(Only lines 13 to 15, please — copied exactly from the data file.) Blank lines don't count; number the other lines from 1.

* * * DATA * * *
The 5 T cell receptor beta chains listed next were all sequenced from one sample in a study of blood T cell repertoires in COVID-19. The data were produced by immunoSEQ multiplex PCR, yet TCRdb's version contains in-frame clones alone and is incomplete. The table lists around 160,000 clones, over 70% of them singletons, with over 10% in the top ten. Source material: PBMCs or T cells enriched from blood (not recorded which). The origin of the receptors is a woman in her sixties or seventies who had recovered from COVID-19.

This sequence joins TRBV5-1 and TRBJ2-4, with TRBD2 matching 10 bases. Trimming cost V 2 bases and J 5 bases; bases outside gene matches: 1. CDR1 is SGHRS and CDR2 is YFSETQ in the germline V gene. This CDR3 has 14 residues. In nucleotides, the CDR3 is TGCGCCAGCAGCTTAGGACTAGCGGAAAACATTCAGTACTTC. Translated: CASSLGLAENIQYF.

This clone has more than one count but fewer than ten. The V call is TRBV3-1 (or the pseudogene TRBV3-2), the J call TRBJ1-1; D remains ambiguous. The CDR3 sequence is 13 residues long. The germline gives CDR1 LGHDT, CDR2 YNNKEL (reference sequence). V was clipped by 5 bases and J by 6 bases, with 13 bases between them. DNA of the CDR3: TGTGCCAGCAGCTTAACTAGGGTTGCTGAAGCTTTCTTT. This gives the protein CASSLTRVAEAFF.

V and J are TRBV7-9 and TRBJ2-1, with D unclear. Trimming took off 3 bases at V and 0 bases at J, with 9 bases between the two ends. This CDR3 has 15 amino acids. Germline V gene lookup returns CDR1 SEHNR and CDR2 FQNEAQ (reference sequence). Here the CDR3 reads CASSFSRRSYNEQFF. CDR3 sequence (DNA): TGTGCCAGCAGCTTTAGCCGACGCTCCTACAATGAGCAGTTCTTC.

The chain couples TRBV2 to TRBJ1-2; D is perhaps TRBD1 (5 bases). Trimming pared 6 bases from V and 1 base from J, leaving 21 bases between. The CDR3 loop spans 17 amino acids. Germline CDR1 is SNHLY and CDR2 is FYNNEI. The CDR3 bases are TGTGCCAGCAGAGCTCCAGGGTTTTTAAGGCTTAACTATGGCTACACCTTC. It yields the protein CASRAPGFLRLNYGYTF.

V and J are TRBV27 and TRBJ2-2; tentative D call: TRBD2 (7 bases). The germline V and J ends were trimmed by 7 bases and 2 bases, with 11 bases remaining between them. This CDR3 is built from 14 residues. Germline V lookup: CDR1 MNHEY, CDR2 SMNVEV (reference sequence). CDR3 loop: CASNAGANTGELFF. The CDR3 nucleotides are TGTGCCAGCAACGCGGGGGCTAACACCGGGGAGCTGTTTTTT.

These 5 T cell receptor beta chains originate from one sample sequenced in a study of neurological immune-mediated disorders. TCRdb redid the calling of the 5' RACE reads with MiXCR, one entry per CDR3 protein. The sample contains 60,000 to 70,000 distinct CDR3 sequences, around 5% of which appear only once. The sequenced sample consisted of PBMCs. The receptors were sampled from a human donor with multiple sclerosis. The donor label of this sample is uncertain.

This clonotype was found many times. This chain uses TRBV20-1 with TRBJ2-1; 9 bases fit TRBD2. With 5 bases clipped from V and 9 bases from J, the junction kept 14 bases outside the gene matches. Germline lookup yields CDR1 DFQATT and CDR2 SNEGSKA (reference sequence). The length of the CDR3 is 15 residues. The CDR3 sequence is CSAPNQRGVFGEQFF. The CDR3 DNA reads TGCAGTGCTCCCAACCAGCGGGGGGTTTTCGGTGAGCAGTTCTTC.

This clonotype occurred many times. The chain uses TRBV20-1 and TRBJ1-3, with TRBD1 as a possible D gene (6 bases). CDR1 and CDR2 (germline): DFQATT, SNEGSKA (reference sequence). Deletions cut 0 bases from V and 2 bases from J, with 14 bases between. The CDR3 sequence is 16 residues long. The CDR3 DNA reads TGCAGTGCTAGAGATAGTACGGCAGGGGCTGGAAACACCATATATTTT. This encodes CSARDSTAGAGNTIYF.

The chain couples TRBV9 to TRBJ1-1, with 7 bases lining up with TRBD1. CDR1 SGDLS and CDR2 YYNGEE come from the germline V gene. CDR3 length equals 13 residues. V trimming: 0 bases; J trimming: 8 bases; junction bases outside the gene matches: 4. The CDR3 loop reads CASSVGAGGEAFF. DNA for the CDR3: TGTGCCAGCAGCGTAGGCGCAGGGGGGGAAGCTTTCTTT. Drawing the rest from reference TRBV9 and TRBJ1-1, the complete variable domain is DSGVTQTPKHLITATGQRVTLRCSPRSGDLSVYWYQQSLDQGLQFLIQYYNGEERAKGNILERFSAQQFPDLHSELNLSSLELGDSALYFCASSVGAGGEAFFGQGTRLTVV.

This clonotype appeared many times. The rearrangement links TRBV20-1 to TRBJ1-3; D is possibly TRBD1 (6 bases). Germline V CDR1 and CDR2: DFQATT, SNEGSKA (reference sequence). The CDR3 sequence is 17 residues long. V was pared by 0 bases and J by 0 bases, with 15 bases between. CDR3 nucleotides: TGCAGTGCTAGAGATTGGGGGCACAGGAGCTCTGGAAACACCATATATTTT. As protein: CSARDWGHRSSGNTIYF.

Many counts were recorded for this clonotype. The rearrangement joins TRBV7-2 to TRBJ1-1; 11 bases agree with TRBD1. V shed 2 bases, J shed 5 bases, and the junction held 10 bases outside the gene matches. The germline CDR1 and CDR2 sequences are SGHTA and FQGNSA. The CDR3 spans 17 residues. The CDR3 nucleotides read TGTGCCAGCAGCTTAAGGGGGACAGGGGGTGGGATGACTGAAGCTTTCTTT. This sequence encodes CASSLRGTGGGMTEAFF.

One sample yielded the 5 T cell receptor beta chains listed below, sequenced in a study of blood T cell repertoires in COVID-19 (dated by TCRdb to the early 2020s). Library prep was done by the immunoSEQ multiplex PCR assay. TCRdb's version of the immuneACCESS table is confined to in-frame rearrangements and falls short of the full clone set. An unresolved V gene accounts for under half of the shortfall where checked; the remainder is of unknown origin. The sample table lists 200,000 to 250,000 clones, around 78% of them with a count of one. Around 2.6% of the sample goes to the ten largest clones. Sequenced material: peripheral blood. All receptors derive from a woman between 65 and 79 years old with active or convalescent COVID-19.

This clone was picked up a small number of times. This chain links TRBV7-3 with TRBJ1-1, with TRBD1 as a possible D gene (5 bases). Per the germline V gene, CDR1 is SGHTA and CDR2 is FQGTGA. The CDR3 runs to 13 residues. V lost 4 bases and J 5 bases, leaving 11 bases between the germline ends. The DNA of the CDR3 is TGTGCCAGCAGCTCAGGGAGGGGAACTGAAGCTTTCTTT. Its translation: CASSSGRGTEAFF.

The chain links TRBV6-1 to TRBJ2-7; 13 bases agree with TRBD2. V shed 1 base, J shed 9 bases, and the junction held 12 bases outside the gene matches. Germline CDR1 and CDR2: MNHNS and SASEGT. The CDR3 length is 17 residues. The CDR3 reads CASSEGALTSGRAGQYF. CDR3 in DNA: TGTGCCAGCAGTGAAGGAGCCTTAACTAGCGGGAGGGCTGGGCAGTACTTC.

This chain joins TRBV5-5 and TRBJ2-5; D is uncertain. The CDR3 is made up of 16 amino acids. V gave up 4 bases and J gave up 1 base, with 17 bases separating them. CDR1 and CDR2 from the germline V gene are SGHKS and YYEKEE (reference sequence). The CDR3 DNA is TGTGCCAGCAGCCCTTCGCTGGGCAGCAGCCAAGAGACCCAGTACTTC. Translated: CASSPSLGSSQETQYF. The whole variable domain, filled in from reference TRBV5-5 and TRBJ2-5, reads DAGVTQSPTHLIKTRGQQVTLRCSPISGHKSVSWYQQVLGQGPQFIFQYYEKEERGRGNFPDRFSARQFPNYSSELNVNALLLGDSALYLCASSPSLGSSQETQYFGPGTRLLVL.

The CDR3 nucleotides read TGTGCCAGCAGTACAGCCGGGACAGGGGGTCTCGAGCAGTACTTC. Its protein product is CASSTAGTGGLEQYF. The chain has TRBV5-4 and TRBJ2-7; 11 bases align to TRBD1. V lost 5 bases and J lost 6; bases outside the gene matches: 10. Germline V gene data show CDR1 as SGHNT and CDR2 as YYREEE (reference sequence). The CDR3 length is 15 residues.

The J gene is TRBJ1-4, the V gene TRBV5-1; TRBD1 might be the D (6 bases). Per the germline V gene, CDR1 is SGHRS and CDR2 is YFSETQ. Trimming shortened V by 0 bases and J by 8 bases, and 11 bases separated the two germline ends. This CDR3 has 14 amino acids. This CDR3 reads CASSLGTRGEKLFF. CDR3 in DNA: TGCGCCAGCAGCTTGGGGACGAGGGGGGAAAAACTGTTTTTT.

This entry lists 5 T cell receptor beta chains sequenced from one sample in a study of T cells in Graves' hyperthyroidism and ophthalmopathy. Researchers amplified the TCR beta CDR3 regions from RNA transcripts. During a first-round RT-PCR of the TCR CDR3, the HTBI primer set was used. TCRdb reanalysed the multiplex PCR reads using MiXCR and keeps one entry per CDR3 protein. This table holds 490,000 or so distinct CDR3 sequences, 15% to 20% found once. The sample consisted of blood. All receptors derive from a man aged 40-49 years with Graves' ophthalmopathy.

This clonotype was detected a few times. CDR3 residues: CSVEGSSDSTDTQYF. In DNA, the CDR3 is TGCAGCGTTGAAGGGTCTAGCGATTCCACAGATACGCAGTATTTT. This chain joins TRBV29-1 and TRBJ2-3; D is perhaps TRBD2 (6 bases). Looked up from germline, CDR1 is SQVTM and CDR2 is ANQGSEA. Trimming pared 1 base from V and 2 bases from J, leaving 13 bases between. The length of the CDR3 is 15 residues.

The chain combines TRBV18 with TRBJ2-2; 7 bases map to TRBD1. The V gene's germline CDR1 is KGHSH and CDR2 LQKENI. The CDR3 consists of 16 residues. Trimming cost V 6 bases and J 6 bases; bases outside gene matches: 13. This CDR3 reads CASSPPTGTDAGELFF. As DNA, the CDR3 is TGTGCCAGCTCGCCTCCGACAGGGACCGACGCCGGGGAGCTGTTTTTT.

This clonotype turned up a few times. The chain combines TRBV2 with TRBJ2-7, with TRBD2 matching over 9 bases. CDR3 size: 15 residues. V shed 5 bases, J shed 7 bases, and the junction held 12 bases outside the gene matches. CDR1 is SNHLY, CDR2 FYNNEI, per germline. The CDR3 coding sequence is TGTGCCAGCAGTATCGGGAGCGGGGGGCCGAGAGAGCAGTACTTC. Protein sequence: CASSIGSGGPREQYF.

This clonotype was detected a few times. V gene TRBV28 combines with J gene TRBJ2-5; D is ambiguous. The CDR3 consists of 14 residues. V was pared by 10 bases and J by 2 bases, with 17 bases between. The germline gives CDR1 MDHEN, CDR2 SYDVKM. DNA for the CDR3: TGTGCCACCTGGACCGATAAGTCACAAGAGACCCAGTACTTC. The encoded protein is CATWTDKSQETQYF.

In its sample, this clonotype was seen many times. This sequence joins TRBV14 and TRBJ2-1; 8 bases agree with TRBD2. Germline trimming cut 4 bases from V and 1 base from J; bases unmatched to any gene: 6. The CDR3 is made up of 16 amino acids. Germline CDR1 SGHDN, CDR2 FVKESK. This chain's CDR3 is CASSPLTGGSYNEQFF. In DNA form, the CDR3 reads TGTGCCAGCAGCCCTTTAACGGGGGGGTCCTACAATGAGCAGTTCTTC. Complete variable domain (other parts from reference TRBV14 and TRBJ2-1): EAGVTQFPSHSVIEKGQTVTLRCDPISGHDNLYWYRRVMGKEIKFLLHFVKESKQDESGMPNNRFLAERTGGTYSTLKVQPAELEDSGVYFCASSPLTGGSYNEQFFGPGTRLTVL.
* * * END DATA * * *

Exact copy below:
One sample yielded the 5 T cell receptor beta chains listed below, sequenced in a study of blood T cell repertoires in COVID-19 (dated by TCRdb to the early 2020s). Library prep was done by the immunoSEQ multiplex PCR assay. TCRdb's version of the immuneACCESS table is confined to in-frame rearrangements and falls short of the full clone set. An unresolved V gene accounts for under half of the shortfall where checked; the remainder is of unknown origin. The sample table lists 200,000 to 250,000 clones, around 78% of them with a count of one. Around 2.6% of the sample goes to the ten largest clones. Sequenced material: peripheral blood. All receptors derive from a woman between 65 and 79 years old with active or convalescent COVID-19.

This clone was picked up a small number of times. This chain links TRBV7-3 with TRBJ1-1, with TRBD1 as a possible D gene (5 bases). Per the germline V gene, CDR1 is SGHTA and CDR2 is FQGTGA. The CDR3 runs to 13 residues. V lost 4 bases and J 5 bases, leaving 11 bases between the germline ends. The DNA of the CDR3 is TGTGCCAGCAGCTCAGGGAGGGGAACTGAAGCTTTCTTT. Its translation: CASSSGRGTEAFF.

The chain links TRBV6-1 to TRBJ2-7; 13 bases agree with TRBD2. V shed 1 base, J shed 9 bases, and the junction held 12 bases outside the gene matches. Germline CDR1 and CDR2: MNHNS and SASEGT. The CDR3 length is 17 residues. The CDR3 reads CASSEGALTSGRAGQYF. CDR3 in DNA: TGTGCCAGCAGTGAAGGAGCCTTAACTAGCGGGAGGGCTGGGCAGTACTTC.